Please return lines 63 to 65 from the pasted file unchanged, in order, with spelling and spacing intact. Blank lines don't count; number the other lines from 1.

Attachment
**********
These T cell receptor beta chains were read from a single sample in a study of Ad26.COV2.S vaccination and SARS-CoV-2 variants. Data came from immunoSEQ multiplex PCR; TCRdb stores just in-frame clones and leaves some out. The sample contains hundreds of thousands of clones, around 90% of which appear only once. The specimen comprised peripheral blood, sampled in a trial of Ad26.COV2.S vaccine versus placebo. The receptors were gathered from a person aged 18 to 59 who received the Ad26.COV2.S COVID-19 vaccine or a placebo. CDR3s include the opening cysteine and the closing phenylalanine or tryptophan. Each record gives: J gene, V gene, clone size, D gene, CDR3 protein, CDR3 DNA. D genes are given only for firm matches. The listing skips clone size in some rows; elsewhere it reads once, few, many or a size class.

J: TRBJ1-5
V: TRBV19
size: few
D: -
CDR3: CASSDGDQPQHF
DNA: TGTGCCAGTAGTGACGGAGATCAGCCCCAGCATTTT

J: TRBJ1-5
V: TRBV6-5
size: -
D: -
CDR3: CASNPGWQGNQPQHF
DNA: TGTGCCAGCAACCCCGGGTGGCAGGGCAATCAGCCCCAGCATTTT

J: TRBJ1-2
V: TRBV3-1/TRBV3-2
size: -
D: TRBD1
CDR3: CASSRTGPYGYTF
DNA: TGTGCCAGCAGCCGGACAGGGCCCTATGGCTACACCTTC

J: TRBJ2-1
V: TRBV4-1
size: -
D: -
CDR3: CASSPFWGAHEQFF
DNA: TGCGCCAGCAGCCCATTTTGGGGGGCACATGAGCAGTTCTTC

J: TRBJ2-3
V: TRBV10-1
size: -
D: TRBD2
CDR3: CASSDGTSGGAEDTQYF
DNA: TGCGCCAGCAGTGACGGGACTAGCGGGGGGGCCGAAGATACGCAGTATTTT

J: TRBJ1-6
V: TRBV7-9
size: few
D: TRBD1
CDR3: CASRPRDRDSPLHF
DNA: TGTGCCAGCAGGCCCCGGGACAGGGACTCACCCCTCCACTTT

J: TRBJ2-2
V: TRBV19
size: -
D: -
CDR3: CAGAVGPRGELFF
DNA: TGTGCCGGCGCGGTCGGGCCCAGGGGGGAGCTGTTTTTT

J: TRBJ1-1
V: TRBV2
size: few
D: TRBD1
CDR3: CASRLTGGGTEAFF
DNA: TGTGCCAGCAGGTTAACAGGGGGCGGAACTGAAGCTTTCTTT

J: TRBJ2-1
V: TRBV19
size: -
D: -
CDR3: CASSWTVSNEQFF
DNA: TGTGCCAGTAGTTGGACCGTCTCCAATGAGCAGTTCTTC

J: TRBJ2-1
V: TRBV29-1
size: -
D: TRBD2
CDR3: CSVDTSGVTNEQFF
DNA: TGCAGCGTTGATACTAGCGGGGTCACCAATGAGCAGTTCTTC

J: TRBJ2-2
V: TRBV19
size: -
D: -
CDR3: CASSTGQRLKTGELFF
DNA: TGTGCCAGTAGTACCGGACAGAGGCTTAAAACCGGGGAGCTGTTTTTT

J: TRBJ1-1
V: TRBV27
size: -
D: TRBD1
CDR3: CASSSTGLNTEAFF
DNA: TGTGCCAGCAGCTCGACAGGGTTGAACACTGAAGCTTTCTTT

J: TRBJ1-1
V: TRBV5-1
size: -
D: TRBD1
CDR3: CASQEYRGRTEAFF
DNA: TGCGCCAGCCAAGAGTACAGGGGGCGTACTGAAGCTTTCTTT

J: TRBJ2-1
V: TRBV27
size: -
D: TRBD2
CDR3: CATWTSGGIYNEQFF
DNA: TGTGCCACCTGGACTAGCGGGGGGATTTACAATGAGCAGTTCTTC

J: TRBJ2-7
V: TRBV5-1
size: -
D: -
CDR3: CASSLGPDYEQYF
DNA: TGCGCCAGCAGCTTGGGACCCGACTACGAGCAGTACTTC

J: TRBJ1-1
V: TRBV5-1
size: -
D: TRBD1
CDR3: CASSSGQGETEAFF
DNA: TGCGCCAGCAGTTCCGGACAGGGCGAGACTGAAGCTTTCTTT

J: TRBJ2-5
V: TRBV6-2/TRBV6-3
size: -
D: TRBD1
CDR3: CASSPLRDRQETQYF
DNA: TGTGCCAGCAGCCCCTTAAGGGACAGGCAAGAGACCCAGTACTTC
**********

V: TRBV19
size: -
D: -